Most stakeholders in Alberta’s construction industry support engagement in occupational health and safety (OHS) initiatives, but some have raised concerns with the prescriptive nature of rules that exist under current legislation.
A brief submitted recently to the province by the Alberta Construction Association (ACA) on reforms being considered to OHS legislation notes some of the requirements for the structure of health and safety committees function, training, conduct of meetings, and even the management of meeting minutes, has resulted in challenges.
For example, some have had difficulty finding volunteers and meeting training requirements as a result. They want a robust but less complex framework. They also have other concerns, such as the rules of procedure not being clear, and they want a review to determine how employers can be assured that the worker health and safety training being provided meets the intent of the legislation.
The brief states in construction, where prime contractors are required to co-ordinate OHS at multi-employer worksites, setting up a health and safety committee (HSC) can be challenging due to the transient nature of the workforce and changing activities as construction progresses.
ACA: Provide a ‘robust, but less complex’ framework
Instead, the ACA suggests in the brief that “providing a robust, but less complex and prescriptive framework for worker engagement may help promote compliance as well as allow workplaces to develop processes and programs that better align with their workforce, hazards and organizational structure.”
Legislation is expected this fall that will reform the provincial OHS Act and the WCB Act in an effort to improve health and safety outcomes, while enabling innovation and competitiveness. The government has invited stakeholders to submit comments. The ACA based its input from members and its safety WCB committee.
ACA executive director Ken Gibson says the organization welcomes the opportunity to revisit changes to the OHS Act that were introduced by the previous government but has some issues.
“ACA would like to see the act better reflect the unique needs of the construction industry,” he says.
The brief recommends the elimination of the legislated requirement for a joint health and safety committee and that any requirement needs to be substantiated by evidence of safety improvement, otherwise scarce resources that could be better used to improve safety have the risk of simply adding administrative burden.
“The legislated requirements for joint committees involving multiple contractors on a jobsite are quite administratively burdensome, given that contractors and work crews change continuously through the life of a project,” says Gibson. “The Alberta Construction Association is concerned that the requirements for joint health and safety committees may weaken the internal responsibility of all personnel on a jobsite for a safe worksite — rather than immediate resolution of issues, deferring to a committee.”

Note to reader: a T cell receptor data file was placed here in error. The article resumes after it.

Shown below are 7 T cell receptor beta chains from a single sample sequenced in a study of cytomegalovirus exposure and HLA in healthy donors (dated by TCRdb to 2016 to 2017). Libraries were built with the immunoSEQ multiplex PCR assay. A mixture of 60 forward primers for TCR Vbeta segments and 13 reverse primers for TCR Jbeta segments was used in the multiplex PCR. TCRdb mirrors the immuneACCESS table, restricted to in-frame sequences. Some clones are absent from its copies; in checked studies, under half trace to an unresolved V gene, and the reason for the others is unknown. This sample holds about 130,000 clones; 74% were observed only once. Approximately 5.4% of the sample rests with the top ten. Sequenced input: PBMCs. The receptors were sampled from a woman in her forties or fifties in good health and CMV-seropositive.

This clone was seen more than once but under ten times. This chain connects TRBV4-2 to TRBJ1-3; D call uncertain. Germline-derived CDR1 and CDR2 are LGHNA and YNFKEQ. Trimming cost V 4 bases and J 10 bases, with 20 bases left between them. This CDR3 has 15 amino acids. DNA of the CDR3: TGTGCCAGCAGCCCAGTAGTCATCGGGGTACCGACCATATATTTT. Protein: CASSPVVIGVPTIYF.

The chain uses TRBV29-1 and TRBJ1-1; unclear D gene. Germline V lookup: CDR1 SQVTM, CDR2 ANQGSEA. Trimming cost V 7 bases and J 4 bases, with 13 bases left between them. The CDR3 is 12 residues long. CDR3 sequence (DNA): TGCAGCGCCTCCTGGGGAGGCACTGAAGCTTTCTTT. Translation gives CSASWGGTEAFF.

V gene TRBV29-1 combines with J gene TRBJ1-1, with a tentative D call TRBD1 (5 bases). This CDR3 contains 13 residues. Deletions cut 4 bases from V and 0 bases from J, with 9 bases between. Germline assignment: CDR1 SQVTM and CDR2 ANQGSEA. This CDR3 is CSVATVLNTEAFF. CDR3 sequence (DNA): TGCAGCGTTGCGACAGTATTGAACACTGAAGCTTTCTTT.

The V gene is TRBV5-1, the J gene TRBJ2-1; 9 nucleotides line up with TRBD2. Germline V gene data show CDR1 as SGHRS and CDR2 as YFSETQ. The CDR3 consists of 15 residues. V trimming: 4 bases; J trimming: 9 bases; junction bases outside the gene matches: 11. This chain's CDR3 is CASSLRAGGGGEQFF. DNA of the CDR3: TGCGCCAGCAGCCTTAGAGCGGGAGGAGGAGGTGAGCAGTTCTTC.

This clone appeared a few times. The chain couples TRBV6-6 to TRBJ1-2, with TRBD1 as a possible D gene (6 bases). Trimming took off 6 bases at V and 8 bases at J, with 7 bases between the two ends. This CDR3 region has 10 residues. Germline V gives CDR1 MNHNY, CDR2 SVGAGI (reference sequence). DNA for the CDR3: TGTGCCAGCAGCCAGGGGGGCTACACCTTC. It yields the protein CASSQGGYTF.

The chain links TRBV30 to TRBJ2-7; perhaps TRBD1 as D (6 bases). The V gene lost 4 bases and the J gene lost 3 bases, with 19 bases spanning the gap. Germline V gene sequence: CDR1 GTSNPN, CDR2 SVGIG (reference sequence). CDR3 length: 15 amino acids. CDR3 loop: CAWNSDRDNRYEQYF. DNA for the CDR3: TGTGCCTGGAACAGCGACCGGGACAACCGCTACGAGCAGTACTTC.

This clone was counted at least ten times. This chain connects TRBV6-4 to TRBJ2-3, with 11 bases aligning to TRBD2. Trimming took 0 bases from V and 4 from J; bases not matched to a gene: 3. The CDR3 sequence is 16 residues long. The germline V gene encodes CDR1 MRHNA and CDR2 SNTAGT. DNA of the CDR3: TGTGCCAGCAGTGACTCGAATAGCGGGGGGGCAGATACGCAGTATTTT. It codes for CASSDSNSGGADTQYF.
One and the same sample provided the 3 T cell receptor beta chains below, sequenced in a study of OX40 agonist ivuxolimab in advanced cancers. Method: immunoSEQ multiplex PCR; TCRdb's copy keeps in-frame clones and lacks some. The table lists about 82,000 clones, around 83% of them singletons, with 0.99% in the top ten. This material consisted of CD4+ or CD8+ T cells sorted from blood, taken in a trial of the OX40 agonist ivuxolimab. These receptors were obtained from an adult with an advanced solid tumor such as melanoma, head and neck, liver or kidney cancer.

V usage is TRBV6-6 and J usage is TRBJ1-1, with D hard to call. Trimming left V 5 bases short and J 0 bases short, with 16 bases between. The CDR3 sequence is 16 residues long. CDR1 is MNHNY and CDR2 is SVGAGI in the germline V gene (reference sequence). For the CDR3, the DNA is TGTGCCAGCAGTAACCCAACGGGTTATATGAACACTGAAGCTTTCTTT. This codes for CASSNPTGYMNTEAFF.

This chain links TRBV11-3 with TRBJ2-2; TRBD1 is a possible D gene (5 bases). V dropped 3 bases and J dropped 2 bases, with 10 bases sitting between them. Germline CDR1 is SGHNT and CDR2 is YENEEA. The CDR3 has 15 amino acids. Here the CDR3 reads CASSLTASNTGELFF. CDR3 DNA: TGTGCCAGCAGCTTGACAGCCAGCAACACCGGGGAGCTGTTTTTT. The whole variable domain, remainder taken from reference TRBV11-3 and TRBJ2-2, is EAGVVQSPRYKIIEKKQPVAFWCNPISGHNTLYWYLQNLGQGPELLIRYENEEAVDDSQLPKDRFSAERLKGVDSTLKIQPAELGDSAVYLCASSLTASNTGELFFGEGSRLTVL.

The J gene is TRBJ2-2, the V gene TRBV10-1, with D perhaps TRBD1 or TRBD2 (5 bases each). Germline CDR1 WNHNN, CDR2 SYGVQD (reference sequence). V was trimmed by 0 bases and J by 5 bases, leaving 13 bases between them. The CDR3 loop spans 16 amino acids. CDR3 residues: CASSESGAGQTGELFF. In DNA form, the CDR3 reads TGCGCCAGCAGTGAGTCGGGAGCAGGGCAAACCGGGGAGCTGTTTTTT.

Industry and projects change rapidly and frequently
According to the ACA, the commercial and institutional construction industry and its projects are too dynamic and fluid to make a defined composition of worker to management reps on a committee meaningful or practical, compounded by selection through a voting process.
“This industry and its projects have too rapidly a changing workforce which distracts employers and the workforce from real progress in safety, as valuable time is wasted meeting bureaucratic quotas of member voting and participation,” the brief states, noting requirements appear to be based on an antiquated concept that there is management/workforce strife in every workplace, a concept not based on evidence and which leads employers to focus on a compliance program rather than developing world-class safety.
“Employers want to invest scarce dollars in proven practices that improve jobsite safety, rather than spending them on administrative tasks with no clear evidence these tasks improve jobsite safety,” says Gibson.
On worker and supervisor training competency, the ACA notes consistent approaches to training are critical but a vast enterprise of safety training services has developed which has created “wide gaps” between what an employer thinks they are getting by paying for the training and what they end up getting.
Without clearly defined industry and government accepted standards for the training, and no oversight of the training delivered, industry and individual employers are in a compromised position, the brief states, and simply can not know with certainty whether the training meets the need and whether the training is acceptable to the government, owners and prime contractors.
Industry/government review needed
The ACA wants a comprehensive and co-operative industry/government review to determine where and how employers can be assured that the training they’re providing to employees meets the intent of the legislation and needs of the industry.
“We anticipate the review will reveal large deficiencies within the overall provincial strategy to improve workplace safety through quality safety training,” the ACA states in the brief. “More importantly, we believe such a review will help chart a course to provide solutions to this very real issue.”
The ACA also suggests that OHS legislation needs to be made clearer by simplifying language and adding clarity to definitions and removing duplications of provisions already covered elsewhere, the brief notes.
Meanwhile, it recommends focusing resources on employers without systems or programs as it will have vastly greater impact than increasing scrutiny of those that do, and will lead to significant and sustained injury reduction improvements for Alberta.